You could easily spend hours at The Playground Jungle
, investigating all the childhood lore you half-recall, whether silly or naughty.
Here's a seasonal ditty I had never heard of:
We three kings of Leicester Square
selling ladies underwear
how fantastic, no elastic
not very safe to wear
O, star of wonder, star of light
the royal knickers caught alight
how fantastic, no elastic
guide me to the traffic lights
Or you could also buy their book.
Back in colonial times, the American legal system occasionally relied upon a curious form of murder investigation known as "Trial by Touch." The book Legal Executions in New England: A Comprehensive Reference
offers this explanation:
It was widely believed in those days that "murdered blood cried for vengeance" just as the blood of Abel was said to have "cried up from the ground." This formed the rationale for a further belief that if a murderer touched the corpse of his victim, that corpse would either bleed or have the "blood come fresh upon it."
That same book offers a number of examples of people found guilty by means of the Trial by Touch. For instance, in 1644 Goodwife Cornish of York, Maine, was accused of killing her husband, whose body was found floating in the York River:
Goodwife Cornish and Edward Johnson [her supposed lover] were both confronted with the decomposed remains of Richard Cornish and compelled to put their hands thereon. As they did so, blood oozed from the dead man's wounds.
Both of the accused were next brought before a council of local officials. The ensuing "trial" was a farce. The prosecution's only evidence was the result of the "Trial by Touch" and hearsay about the woman's character. It was her reputation more than anything else that counted against Goodwife Cornish. She was declared guilty and condemned to death. Edward Johnson was acquitted.
During her "trial" Goodwife Cornish continued to deny all knowledge of the murder. She repeated her admissions of lewd conduct and even named a local official as one of her lovers. Few doubted the story because the man had a reputation of his own. Goodwife Cornish was hanged at York in December of 1644. There the matter ended.
Trial by Touch was referred to by a number of different names, such as "Ordeal by Touch" or "Ordeal of the Bier." The Penny Magazine
) explains this latter name:
The murdered person was placed upon a bier, and the suspected assassin desired to approach and touch the corpse. If blood flowed from the wounds, or the position of the body became changed, the charge of murder was considered as proven. The ordeal of the bier was in frequent use in the sixteenth century, and was even resorted to on one occasion at the commencement of the eighteenth.
I haven't found much info in academic sources about the Trial by Touch. Evidently the custom was widely practiced throughout Europe during the Middle Ages and then brought to America by settlers. And apparently a bleeding corpse wasn't the only indicator of guilt. If the corpse seemed to change color, sweat, or move at all, that would be enough to convict the accused. In The Old Farmer and His Almanack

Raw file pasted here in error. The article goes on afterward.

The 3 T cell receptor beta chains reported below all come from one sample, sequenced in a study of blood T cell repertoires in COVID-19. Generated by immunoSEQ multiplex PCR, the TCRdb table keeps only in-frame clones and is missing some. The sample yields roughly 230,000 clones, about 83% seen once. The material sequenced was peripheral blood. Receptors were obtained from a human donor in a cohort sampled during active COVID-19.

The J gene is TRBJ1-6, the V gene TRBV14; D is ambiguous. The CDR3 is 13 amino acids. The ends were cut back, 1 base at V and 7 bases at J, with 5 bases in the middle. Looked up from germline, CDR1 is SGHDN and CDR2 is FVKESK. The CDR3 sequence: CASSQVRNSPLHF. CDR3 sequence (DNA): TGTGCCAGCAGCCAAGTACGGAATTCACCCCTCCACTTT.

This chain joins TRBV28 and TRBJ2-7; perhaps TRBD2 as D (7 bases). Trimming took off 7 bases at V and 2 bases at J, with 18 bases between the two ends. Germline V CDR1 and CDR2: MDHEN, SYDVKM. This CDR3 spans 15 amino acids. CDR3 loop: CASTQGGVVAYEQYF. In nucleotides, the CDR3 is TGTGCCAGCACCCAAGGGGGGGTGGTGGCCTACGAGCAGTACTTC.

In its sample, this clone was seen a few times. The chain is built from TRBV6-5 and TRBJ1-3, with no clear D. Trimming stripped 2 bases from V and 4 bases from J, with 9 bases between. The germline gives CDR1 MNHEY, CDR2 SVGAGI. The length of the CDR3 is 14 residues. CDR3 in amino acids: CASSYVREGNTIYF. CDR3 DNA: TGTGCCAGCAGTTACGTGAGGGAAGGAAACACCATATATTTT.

(1920), GL Kittredge offers the example of the trial of Johan Norkott in England (1628):
On this occasion the minister of the parish, "a very reverend person," testified (and his evidence was corroborated) that when the body was touched by the defendants thirty days after death, "the brow of the dead, which before was of a livid and carrion colour, begun to have a dew or gentle sweat arise on it, which increased by degrees, till the sweat ran down in drops on the face. The brow turned to a lively and fresh colour and the deceased opened one of her eyes and shut it again: And this opening the eye was done three several times. She likewise thrust out the ring or marriage finger three times, and pulled it in again; and the finger dropped blood from it on the grass."
The illustration at the top is by the Hungarian artist Mihály Zichy
(1894). It depicts a scene from a ballad about a woman found guilty, by means of the Ordeal by Touch, of killing her young husband (via Hungarian Art History
Nowadays we have the Burning Man festival. But back in the 19th century, they had the Burning Rat festival.
Some years since a gentleman, who had just returned from Rome, informed me that he had witnessed the extraordinary spectacle of a large number of rats, after having been dipped into spirits of turpentine and set on fire, being turned loose at the top of the flight of steps which leads from the Vatican to the Plaza below. A great crowd of persons was assembled to witness the spectacle, which took place at night; and I think my informant stated, was customary on the evening of a particular day of the year: the miserable rats, which left the top step of the flight like living balls of fire — amidst the shouts of the populace — arrived at the bottom mere masses of scorched flesh.
Is this custom still kept up at Rome? If so, on what day in the year?
From: Notes and Queries. Nov 28, 1857
Unfortunately, I don't believe that the correspondent ever received a reply to his question.